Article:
Hearts gone astray
Deep in her when they go
I went away,
just when you needed me so
You won't regret
I'll come back begging you
Won't you forget
Welcome love we once knew
i met him about 3 years ago as i finished up a long stint working as an advocate. i was co-facilitating a support group for poz people w/substance use disorders. somehow he stood apart from the rest. he was not the best looking nor the friendliest, but he seemed probably one of the most intelligent men i had encountered there and one of the most intricately entangled too.
his drug of choice had been meth. probably always meth. but that was coupled with a gambling obsession that fueled and encircled his addiction. he was a dealer at the the casinos in the foothills for years, but had lost his position(s) due to ramifications of heavy IV meth use. he had drifted back to the city to find work and was dealing cards again in underground parties to get by. as it usually goes, one party got busted and he was arrested. a tox-screen displayed evidence of meth use and treatment was ordered as part of his probation. this is when and where he first became known to me.
he had gone from making 70 grand a year dealing cards to 70 dollars a night waiting tables. in addition to his obvious ability to grasp concepts and themes in group, it was apparent that he was complicated and quite guarded in what he would bring forth. he seemed very private and more likely ambivalent about what was necessary and what he preferred. this is all so recognizable to most people with a substance use issue. there is a vast chasm between what we know we should do and what we are compelled to do. i drifted from that position after only a month or so of encountering him and charged through my life as is my way.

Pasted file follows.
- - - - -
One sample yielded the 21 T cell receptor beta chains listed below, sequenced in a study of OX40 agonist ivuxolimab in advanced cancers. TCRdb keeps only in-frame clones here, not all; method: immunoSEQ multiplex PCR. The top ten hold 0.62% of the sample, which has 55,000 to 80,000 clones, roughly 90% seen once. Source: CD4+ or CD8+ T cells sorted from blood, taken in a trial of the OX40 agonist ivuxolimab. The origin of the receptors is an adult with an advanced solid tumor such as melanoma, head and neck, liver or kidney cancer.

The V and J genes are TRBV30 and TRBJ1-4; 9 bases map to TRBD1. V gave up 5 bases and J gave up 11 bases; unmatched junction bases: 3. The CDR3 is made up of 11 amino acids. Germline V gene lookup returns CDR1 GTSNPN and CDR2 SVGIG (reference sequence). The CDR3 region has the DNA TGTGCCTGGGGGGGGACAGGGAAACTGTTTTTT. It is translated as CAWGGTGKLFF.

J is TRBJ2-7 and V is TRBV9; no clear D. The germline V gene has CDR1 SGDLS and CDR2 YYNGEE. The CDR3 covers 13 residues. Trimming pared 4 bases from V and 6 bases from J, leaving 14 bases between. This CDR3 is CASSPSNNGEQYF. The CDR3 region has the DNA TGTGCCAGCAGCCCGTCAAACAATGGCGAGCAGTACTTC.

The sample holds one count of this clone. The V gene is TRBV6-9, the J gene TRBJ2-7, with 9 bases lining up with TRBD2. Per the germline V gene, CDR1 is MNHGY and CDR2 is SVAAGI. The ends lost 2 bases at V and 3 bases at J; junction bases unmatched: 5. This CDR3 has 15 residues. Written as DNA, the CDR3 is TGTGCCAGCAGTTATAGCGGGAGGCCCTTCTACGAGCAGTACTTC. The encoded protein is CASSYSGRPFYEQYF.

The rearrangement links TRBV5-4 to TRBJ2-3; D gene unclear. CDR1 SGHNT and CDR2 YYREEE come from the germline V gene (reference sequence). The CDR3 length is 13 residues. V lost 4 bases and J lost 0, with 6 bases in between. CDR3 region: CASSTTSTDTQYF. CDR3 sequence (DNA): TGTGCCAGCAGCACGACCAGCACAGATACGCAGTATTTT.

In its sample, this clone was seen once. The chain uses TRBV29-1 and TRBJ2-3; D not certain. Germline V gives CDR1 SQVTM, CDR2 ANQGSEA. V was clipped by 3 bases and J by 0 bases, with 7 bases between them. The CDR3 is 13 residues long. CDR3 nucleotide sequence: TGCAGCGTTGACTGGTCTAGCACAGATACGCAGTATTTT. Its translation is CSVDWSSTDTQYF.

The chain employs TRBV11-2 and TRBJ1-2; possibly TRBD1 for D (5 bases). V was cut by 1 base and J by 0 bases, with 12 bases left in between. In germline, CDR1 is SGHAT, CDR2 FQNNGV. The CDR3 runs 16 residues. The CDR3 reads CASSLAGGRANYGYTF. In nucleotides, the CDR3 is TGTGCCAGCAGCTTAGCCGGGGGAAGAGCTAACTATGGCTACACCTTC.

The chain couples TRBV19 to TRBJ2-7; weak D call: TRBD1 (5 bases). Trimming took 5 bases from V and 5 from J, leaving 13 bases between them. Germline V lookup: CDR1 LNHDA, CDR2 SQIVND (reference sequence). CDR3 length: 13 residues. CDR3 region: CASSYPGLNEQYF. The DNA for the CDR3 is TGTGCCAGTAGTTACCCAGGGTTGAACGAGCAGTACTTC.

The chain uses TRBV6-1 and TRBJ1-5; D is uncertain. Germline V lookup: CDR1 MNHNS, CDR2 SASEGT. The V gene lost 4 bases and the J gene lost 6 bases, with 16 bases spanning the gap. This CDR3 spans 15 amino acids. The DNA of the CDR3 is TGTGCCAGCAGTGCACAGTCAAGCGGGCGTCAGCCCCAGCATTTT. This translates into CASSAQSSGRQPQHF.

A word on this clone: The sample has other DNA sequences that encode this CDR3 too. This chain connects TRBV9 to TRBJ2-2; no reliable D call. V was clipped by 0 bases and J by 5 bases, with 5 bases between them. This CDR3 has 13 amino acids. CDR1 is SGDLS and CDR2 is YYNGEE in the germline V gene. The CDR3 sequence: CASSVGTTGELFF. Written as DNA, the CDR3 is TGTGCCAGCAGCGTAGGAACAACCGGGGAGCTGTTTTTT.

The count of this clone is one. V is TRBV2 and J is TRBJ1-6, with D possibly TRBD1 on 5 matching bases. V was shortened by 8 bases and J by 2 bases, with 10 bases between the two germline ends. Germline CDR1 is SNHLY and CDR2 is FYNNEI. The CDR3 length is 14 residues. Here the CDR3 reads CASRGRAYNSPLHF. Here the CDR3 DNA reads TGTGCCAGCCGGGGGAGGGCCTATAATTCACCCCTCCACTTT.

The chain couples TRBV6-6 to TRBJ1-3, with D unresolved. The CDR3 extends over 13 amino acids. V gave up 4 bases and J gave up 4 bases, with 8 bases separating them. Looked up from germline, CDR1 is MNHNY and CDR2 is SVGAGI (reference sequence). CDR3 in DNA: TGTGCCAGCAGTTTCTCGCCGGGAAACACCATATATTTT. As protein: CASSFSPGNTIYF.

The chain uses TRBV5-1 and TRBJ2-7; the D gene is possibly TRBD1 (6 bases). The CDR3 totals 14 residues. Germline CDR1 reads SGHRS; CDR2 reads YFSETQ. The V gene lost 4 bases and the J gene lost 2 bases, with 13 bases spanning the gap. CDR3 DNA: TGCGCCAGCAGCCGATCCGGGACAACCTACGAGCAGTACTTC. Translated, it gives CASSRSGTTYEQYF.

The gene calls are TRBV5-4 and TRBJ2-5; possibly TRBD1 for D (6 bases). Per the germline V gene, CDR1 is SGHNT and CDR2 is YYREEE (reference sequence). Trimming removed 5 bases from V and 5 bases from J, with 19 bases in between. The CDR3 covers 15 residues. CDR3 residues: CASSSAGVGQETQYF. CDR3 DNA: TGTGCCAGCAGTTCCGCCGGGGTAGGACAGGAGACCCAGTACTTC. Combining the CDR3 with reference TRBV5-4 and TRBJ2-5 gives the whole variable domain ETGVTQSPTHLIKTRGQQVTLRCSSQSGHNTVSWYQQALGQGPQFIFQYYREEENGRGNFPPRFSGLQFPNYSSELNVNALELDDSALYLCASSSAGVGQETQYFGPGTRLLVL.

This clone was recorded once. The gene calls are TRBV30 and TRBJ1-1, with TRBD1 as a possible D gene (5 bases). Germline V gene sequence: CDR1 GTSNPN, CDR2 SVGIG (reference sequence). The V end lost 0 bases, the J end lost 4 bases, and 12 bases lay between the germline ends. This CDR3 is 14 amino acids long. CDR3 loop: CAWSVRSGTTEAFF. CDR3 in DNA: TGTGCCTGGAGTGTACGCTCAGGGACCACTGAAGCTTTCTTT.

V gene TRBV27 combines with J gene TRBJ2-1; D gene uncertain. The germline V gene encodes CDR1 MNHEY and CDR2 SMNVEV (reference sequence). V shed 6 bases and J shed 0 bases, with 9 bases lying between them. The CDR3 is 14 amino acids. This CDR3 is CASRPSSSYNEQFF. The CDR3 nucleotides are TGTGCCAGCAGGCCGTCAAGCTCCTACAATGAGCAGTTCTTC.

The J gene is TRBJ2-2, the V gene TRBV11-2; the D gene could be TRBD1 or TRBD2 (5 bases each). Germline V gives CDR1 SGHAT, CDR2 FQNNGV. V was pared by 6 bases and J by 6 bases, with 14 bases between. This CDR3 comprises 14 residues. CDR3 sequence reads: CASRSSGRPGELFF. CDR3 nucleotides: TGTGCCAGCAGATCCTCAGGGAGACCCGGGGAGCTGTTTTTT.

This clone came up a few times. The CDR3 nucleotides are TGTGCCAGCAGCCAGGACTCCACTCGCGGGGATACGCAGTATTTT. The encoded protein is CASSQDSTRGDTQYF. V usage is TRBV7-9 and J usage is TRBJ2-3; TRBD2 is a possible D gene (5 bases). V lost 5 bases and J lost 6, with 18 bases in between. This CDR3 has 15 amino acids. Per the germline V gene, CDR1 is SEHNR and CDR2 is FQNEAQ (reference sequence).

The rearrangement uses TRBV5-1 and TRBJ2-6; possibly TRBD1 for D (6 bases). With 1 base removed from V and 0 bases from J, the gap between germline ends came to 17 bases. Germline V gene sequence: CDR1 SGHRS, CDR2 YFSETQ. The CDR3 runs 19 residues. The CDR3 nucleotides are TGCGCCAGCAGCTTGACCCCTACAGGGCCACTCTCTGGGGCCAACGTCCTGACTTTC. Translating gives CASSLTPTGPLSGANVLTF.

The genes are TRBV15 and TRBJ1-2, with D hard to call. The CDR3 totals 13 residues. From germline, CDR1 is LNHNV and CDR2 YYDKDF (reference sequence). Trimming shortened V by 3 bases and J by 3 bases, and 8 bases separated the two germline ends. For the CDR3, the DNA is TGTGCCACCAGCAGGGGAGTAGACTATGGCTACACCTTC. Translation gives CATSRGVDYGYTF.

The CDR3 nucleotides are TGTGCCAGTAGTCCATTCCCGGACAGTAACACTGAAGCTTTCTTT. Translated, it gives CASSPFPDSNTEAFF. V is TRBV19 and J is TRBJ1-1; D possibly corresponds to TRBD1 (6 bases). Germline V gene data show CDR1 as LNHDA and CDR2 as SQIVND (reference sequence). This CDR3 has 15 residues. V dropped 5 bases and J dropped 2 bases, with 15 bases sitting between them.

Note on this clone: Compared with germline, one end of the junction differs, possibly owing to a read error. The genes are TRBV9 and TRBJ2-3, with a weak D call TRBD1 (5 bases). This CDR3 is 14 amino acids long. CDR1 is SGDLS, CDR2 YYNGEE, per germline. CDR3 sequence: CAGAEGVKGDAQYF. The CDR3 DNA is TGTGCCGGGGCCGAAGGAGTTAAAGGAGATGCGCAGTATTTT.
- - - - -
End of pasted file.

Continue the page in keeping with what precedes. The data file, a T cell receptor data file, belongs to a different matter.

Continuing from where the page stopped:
about 2 years later i encountered him again, this time in a different venue. he had finally finished his probation which had begun as 18 months and had dragged on for 3 years. he had quit injecting meth, had been working steadily, and gotten his hiv issues mostly under control. we discussed the idea of smoking cessation, but he was in precontemplation mostly. i was able to catch up with his journey a bit. he seemed much more open and at peace than i remembered, and i got a pretty good feeling about it all.
he stopped in once every few months and all seemed well. but there was a syphilis diagnosis and he had to come in for a series of shots over 3 weeks and the picture shifted somewhat. he no longer seemed as grounded. he started talking about changing his situation. he said he was tired of his restaurant job and was going to move to dallas to live with his best friend and her husband. he didn't have a job prospect, but really needed a change. that was on february 4th. one month later, he was removed from his apartment after injecting an extremely large amount of methamphetamine.
he died fairly instantly and it was not a well publicized story. i didn't find out until 2 weeks ago. there had been a very small service and it was reported to be quite sweet. his ex-partner had to identify the body and has been traumatized since, although this particular situation may bring some some necessary change to the latter's life that he hasn't been able to create on his own.
i have been a bit stunned and very sad. it reminds me again of the impotence i can feel when working with others. there will be no change until change is desired. yes someone may have to hit their bottom in order to find motivation to do something different, but i think it is definitely worth using intervention and treatment to keep that bottom from being as far down as it was for seth... that damn bitch tina seems to be working overtime, all the time, every which way and loose.
may peace be with you my friend, and with those of us left behind...